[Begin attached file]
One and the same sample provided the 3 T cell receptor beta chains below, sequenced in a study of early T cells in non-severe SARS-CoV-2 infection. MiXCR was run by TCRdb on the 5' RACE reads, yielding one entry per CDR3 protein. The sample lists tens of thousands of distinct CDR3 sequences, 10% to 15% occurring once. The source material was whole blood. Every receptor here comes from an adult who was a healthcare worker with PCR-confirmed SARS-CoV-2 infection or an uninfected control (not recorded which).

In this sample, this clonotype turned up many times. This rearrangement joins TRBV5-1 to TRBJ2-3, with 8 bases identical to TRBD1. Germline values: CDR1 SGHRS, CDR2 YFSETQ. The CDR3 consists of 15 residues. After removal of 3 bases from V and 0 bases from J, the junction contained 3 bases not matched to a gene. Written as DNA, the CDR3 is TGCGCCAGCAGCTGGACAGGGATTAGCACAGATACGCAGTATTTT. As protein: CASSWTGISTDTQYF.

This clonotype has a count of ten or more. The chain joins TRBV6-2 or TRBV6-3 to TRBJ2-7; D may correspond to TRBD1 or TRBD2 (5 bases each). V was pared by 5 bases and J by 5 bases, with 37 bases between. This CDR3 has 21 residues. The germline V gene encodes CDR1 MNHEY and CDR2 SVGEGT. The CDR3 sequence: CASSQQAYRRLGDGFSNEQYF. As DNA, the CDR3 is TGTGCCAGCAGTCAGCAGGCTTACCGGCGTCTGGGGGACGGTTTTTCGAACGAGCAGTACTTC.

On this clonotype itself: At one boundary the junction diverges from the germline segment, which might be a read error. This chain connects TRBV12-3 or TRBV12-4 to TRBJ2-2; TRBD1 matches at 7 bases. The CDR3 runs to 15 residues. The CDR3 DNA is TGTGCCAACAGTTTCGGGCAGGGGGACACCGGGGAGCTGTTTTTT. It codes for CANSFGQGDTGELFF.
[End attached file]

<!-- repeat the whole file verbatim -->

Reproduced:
One and the same sample provided the 3 T cell receptor beta chains below, sequenced in a study of early T cells in non-severe SARS-CoV-2 infection. MiXCR was run by TCRdb on the 5' RACE reads, yielding one entry per CDR3 protein. The sample lists tens of thousands of distinct CDR3 sequences, 10% to 15% occurring once. The source material was whole blood. Every receptor here comes from an adult who was a healthcare worker with PCR-confirmed SARS-CoV-2 infection or an uninfected control (not recorded which).

In this sample, this clonotype turned up many times. This rearrangement joins TRBV5-1 to TRBJ2-3, with 8 bases identical to TRBD1. Germline values: CDR1 SGHRS, CDR2 YFSETQ. The CDR3 consists of 15 residues. After removal of 3 bases from V and 0 bases from J, the junction contained 3 bases not matched to a gene. Written as DNA, the CDR3 is TGCGCCAGCAGCTGGACAGGGATTAGCACAGATACGCAGTATTTT. As protein: CASSWTGISTDTQYF.

This clonotype has a count of ten or more. The chain joins TRBV6-2 or TRBV6-3 to TRBJ2-7; D may correspond to TRBD1 or TRBD2 (5 bases each). V was pared by 5 bases and J by 5 bases, with 37 bases between. This CDR3 has 21 residues. The germline V gene encodes CDR1 MNHEY and CDR2 SVGEGT. The CDR3 sequence: CASSQQAYRRLGDGFSNEQYF. As DNA, the CDR3 is TGTGCCAGCAGTCAGCAGGCTTACCGGCGTCTGGGGGACGGTTTTTCGAACGAGCAGTACTTC.

On this clonotype itself: At one boundary the junction diverges from the germline segment, which might be a read error. This chain connects TRBV12-3 or TRBV12-4 to TRBJ2-2; TRBD1 matches at 7 bases. The CDR3 runs to 15 residues. The CDR3 DNA is TGTGCCAACAGTTTCGGGCAGGGGGACACCGGGGAGCTGTTTTTT. It codes for CANSFGQGDTGELFF.